Posted by: Josh Lehner | October 13, 2011

Where’s My Recovery? (Canadian Edition)

As we have been highlighting here on the blog and in our forecasts, there are currently two major headwinds facing the recovery: housing and government. Not wanting to rehash the previous arguments regarding these headwinds and industries, please see these previous posts for more information:

With all that being said, the purpose of this post is to take a quick look at Canada. What follows is a very brief overview and a few graphs. Economic news out of Canada has certainly been much better than U.S. news over the business cycle. The country did not experience a housing bubble like most of the industrialized world in the 2000s, rather home prices grew, and continue to do so, at strong rates. Also bank (and mortgage) regulations in Canada were stronger and prevented the worst practices that helped fuel the bubble from occurring in Canada. See this Dec ’09 article by the Cleveland Fed for more information. Other factors, such as higher energy and commodity prices, also help the Canadian economy, however that has been the basic premise or view of the country’s economic performance. With this as a background, the first graph below shows total nonfarm employment in Canada and the U.S. since January 2008. Employment only fell 2.74 percent in Canada during the recession compared to 6.34 percent in the U.S. and recent growth has been stronger. In fact Canada’s employment has recently surpassed its pre-recession peak levels while the U.S.’s employment still remains some 4.83 percent below its pre-recession peak.

Data Sources: The seasonally adjusted payroll data from Statistics Canada (SEPH) and BLS (CES). Note that Canadian employment is only through July 2011 while U.S. employment is through September 2011, due to data availability.

Clearly, Canada’s labor market has outperformed the U.S. labor market this business cycle. Given that we also know Canada’s housing markets have not burst like the U.S.’ did and construction is a good source of growth during economic recoveries, I was curious to see if Canada’s stronger performance can be measured in the same way that Oregon and the U.S.’ tepid recovery can be measured – namely housing and government.

First up is a graph of home prices in both countries. Will Canadian home prices come crashing down and possibly pull the country’s economy with it? So far the answer is no, however that does not rule out future price corrections, if any.

During the recession, as noted above, Canadian employment fell only 2.74 percent compared to the U.S.’ 6.34 percent decline. The graphs below breakdown employment by various industries. While previous posts have focused on Housing-Related industries, here our definition changes slightly due to data issues.  In its place we use Construction plus Finance and Insurance plus Real Estate. These industries are, generally speaking, related to housing and construction activity in the larger sense, however these graphs do not yield themselves to a perfect, apples to apples comparisons with previous posts’ graphs.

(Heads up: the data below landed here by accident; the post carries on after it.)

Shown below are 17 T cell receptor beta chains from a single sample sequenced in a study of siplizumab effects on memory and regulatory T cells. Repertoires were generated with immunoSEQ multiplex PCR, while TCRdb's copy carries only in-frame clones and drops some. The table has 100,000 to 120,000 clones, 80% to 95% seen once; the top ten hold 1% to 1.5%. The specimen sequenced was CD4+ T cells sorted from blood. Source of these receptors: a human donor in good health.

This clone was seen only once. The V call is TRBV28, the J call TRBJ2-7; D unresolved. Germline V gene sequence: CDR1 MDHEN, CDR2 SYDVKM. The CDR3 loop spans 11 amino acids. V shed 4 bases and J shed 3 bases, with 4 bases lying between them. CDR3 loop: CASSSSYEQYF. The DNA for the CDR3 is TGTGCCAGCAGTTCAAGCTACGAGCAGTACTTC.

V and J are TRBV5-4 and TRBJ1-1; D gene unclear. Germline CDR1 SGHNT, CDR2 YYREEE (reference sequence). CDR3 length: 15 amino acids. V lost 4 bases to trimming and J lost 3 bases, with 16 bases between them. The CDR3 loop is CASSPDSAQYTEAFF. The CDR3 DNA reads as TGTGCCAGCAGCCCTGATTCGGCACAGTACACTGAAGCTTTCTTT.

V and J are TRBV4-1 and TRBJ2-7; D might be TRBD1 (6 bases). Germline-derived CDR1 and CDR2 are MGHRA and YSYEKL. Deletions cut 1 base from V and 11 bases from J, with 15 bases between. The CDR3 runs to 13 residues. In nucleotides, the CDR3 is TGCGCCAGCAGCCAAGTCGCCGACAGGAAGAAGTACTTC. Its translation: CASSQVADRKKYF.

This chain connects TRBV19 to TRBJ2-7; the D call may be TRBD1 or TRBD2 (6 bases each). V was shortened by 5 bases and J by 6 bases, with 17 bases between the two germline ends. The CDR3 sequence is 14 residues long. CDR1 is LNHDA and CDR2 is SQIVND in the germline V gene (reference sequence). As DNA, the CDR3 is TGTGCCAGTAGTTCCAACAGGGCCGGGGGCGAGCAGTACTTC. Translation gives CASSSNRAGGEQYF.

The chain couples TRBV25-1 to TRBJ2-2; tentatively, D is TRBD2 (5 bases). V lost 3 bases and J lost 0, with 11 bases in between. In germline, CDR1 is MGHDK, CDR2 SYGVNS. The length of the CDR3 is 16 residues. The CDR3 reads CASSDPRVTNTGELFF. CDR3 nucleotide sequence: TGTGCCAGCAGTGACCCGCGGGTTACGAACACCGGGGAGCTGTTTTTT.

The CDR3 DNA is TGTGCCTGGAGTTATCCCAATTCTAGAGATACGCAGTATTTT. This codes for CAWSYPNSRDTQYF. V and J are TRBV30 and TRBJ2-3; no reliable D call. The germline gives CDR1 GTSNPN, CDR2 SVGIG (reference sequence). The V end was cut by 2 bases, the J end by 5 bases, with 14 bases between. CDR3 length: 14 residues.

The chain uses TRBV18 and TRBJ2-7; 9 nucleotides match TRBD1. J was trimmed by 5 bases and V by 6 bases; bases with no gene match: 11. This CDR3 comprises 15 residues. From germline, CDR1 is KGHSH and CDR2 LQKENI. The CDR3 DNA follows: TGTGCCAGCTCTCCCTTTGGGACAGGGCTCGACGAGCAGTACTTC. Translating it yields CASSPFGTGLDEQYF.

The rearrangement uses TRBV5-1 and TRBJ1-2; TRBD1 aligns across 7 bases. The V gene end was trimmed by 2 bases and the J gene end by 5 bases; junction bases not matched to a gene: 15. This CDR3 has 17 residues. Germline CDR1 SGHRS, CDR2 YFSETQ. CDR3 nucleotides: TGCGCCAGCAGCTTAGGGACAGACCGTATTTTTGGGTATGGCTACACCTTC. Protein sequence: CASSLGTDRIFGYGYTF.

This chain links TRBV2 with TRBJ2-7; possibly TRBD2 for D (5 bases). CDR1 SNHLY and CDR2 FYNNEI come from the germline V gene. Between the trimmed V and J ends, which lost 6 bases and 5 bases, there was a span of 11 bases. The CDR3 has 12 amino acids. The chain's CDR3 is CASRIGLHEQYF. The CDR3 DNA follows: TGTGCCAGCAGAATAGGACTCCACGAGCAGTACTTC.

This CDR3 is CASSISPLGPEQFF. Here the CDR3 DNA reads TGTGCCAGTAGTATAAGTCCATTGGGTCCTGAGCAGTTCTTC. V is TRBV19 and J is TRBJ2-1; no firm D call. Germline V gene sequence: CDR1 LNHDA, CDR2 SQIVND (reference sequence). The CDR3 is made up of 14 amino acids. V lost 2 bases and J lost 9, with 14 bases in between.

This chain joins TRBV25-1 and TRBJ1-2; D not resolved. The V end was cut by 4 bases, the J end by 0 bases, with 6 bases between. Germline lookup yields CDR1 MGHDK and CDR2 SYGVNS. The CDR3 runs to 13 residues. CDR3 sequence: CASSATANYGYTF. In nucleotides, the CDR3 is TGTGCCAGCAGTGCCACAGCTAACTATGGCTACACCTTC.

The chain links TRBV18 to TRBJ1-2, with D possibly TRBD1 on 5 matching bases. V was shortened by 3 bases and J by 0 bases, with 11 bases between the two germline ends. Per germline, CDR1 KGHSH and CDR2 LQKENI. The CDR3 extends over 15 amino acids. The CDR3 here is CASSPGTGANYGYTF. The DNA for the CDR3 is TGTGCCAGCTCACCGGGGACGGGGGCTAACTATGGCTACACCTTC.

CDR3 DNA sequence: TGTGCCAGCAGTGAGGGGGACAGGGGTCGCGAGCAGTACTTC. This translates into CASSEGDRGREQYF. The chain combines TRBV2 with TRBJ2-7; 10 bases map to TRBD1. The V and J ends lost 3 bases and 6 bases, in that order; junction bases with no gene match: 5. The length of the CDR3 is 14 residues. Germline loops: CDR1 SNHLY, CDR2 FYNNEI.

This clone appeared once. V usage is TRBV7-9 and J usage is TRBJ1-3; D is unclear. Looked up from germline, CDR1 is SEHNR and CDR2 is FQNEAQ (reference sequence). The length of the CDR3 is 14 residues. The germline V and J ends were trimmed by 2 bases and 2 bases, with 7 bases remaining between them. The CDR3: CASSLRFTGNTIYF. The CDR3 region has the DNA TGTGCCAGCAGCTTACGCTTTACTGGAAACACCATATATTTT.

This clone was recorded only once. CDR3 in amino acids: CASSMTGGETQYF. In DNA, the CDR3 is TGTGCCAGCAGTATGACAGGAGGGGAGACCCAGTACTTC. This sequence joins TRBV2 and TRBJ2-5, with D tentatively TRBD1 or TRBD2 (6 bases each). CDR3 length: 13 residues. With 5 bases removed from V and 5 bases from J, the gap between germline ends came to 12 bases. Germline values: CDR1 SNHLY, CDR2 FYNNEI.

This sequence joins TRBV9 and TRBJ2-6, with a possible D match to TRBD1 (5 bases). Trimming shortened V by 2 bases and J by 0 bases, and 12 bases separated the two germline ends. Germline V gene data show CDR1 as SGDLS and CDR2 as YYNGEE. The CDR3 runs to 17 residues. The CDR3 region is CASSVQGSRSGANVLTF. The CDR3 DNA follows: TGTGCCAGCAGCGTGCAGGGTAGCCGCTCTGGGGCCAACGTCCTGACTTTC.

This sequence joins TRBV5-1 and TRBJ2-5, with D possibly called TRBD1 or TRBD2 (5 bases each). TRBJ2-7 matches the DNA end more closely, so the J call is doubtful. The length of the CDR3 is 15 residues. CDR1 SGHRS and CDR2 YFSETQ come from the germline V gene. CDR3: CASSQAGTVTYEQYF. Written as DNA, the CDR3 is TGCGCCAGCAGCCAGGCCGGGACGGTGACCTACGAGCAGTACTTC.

When it comes to the current expansion to date, it is interesting to see the industry breakouts for Canada and the U.S. We know the U.S. (and Oregon) story – housing and government are holding down employment gains relative to historical recoveries. In Canada, the story is different as construction related and government are aiding the labor market figures. In fact, U.S. employment growth excluding construction and the F.I.R.E industries has actually increased more, in percentage terms, since the trough than it has in Canada.

Just to make sure that there are not necessarily industry composition issues, the next graph breaks out the Construction, Finance and Insurance and Real Estate components. Clearly the construction industry in Canada is doing much better, however the F.I.R.E components tell a similar story (just not as extreme).

All told, it does appear that the housing and government headwind issues are still able to tell the story of the recovery, even with our neighbors to the North. A major question moving forward is how long can the U.S. economy limp along with 25-27% of individuals employed in these headwind industries? Is the economy able to continue to grow at a solid pace in all other industries even with these two large industries cutting back or will the weight of these industries pull the rest of the economy down with them? Those are the bigger, macroeconomic questions we will be discussing with the Governor’s Council of Economic Advisors at our next set of meetings this month.


  1. […] hours are reduced with some government support filling in the lost wages. Canada in part due to its construction/housing boom. Prior to Japan’s seismic disaster in early 2011, which clearly resulted in significant […]

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